For many Portland tenants, April 1 marked the first day rent was due since their incomes were unexpectedly depleted—or entirely erased—by COVID-19. In March, the city and county created a temporary safety net for those renters by announcing a moratorium on any evictions due to non-payment of rent related to COVID-19's financial strain. That moratorium allows tenants to defer rent payments until the end of the crisis , when they'll have up to six months to pay back the skipped rent payments in full.

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But neither Portland nor Multnomah County have created new financial support for small-scale landlords who rely on rent payments to pay their bills.

"I'm worried that, if renters are getting protections and banks are getting a federal bailout, we're going to be ones left holding the bag," said one landlord who leases out a triplex in Southeast Portland (and asked the Mercury to remain anonymous to protect their privacy).

Instead of cobbling together their own protections for landlords, local officials say they're looking to state lawmakers to pass legislation in the upcoming (but not yet scheduled) special session that will offer mortgage assistance to homeowners. On Wednesday, Portland City Council sent a letter asking state and federal leaders to forgive all mortgage payments for homeowners whose finances have been impacted by COVID-19.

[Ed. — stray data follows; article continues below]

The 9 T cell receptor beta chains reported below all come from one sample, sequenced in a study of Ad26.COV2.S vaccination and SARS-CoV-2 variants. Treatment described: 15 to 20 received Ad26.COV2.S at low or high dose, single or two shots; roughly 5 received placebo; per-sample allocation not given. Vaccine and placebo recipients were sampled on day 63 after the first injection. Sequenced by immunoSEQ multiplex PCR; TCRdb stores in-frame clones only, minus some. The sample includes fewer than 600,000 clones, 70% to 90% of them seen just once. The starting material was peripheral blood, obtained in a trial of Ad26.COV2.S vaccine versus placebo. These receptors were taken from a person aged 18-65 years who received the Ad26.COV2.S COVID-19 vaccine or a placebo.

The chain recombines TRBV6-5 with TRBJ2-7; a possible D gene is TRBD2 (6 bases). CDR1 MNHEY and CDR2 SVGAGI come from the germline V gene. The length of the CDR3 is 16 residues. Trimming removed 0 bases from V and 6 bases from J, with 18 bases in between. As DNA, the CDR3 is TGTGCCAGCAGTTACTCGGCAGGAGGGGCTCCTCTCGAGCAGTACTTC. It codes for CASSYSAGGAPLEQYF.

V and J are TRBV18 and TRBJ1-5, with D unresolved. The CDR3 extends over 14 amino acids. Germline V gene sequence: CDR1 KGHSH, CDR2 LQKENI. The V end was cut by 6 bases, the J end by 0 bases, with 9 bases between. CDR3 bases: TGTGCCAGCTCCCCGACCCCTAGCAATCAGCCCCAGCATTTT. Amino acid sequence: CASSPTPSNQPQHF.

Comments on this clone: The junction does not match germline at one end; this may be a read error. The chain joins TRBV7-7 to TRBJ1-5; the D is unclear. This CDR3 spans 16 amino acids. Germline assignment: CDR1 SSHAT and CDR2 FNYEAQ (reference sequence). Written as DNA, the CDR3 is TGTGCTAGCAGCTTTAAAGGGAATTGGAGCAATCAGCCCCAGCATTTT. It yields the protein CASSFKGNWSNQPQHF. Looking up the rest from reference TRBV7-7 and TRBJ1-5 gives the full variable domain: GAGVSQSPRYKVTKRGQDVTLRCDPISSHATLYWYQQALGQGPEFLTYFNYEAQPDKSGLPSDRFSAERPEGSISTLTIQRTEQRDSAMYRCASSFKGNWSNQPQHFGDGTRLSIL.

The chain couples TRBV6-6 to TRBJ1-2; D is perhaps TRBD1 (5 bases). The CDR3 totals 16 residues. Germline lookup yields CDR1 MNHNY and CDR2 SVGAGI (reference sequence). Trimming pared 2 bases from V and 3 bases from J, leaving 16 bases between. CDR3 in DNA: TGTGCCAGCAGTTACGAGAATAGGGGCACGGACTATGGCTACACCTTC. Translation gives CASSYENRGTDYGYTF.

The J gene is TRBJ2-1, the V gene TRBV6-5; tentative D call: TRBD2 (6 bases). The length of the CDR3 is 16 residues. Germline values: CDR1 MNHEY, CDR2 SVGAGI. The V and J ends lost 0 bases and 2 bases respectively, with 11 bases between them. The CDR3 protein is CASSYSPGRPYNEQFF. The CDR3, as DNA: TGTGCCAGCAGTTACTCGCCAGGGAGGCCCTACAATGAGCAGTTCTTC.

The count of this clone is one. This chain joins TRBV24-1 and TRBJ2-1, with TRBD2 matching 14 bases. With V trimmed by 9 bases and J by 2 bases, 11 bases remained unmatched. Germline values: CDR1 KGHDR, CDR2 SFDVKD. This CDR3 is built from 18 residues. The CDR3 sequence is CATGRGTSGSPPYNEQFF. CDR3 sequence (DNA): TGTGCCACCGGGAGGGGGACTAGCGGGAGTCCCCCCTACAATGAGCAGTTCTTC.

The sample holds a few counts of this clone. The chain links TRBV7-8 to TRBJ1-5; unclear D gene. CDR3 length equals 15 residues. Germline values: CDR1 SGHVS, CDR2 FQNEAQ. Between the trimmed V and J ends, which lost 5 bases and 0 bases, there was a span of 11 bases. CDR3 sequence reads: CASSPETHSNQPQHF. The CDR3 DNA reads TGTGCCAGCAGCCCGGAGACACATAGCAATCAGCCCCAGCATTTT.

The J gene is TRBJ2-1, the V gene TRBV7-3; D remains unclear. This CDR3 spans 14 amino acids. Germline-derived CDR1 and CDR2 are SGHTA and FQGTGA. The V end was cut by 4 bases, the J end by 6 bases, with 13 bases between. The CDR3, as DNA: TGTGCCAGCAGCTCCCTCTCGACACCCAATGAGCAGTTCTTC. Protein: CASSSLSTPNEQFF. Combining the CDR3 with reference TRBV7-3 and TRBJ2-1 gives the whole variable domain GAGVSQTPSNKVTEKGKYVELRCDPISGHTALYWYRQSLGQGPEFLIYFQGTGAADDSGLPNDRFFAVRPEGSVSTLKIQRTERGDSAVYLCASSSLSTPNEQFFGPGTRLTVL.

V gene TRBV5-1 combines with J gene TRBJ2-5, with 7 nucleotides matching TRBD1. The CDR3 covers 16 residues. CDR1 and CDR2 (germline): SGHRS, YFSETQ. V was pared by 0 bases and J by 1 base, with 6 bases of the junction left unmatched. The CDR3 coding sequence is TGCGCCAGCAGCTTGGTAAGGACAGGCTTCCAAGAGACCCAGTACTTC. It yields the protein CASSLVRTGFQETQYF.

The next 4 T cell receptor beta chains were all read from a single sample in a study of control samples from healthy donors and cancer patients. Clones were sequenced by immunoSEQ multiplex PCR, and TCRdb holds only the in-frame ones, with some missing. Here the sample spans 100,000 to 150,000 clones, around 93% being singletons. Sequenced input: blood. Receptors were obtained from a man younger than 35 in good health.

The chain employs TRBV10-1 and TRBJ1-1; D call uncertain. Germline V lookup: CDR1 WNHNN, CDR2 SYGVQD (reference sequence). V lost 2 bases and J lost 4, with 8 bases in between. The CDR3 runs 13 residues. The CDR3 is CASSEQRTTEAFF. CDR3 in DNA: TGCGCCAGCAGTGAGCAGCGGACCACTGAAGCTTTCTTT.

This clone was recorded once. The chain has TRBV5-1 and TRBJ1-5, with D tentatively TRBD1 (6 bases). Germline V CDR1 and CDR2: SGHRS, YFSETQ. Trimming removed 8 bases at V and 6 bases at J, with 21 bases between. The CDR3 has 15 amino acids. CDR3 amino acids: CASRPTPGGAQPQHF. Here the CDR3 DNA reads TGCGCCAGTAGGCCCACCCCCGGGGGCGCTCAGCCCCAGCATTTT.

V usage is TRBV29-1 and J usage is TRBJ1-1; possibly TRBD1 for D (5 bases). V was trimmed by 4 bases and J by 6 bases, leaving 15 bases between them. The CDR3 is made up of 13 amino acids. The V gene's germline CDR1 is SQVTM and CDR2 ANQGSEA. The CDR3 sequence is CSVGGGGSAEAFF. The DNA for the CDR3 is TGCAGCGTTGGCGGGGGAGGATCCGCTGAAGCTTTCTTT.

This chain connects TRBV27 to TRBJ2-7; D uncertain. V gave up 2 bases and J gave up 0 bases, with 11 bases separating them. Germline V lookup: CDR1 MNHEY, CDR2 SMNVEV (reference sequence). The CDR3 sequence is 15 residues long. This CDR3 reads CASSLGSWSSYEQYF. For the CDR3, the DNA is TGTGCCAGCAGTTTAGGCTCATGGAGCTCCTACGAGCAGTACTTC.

"We need further action at the state and federal levels to stem the tide of evictions, foreclosures, and bankruptcies that will occur without further intervention," the letter reads.

In the meantime, city and county leaders have directed landlords to contact the bank that oversees their loan and mortgage payments to ask about postponing payments.

Some larger lenders are already offering these options: Fannie Mae and Freddie Mac—mortgage financiers owned by the US government who account for about half of the country's mortgage market—have offered up to a year of differed payments (called "forbearance") for single-family homeowners and three months forbearance for landlords with apartments or other multi-unit residences. Landlords will be disqualified from this deferment plan if they choose to evict a person solely because that tenant is unable to pay rent due to the impact of coronavirus.

But no banks are obligated to relax payment plans or fees for borrowers, and there's inconsistency about which homeowners are allowed relief. For Portland landlords who rely on rental income to buoy their own monthly bills, the unclear and inconsistent financial protections are anxiety-inducing.

"I'm living paycheck to paycheck right now," said one landlord who rents out a single home to a couple in Northeast Portland (who also asked the Mercury to remain anonymous to protect their privacy). "If my tenants don't pay rent, I can't pay my mortgage"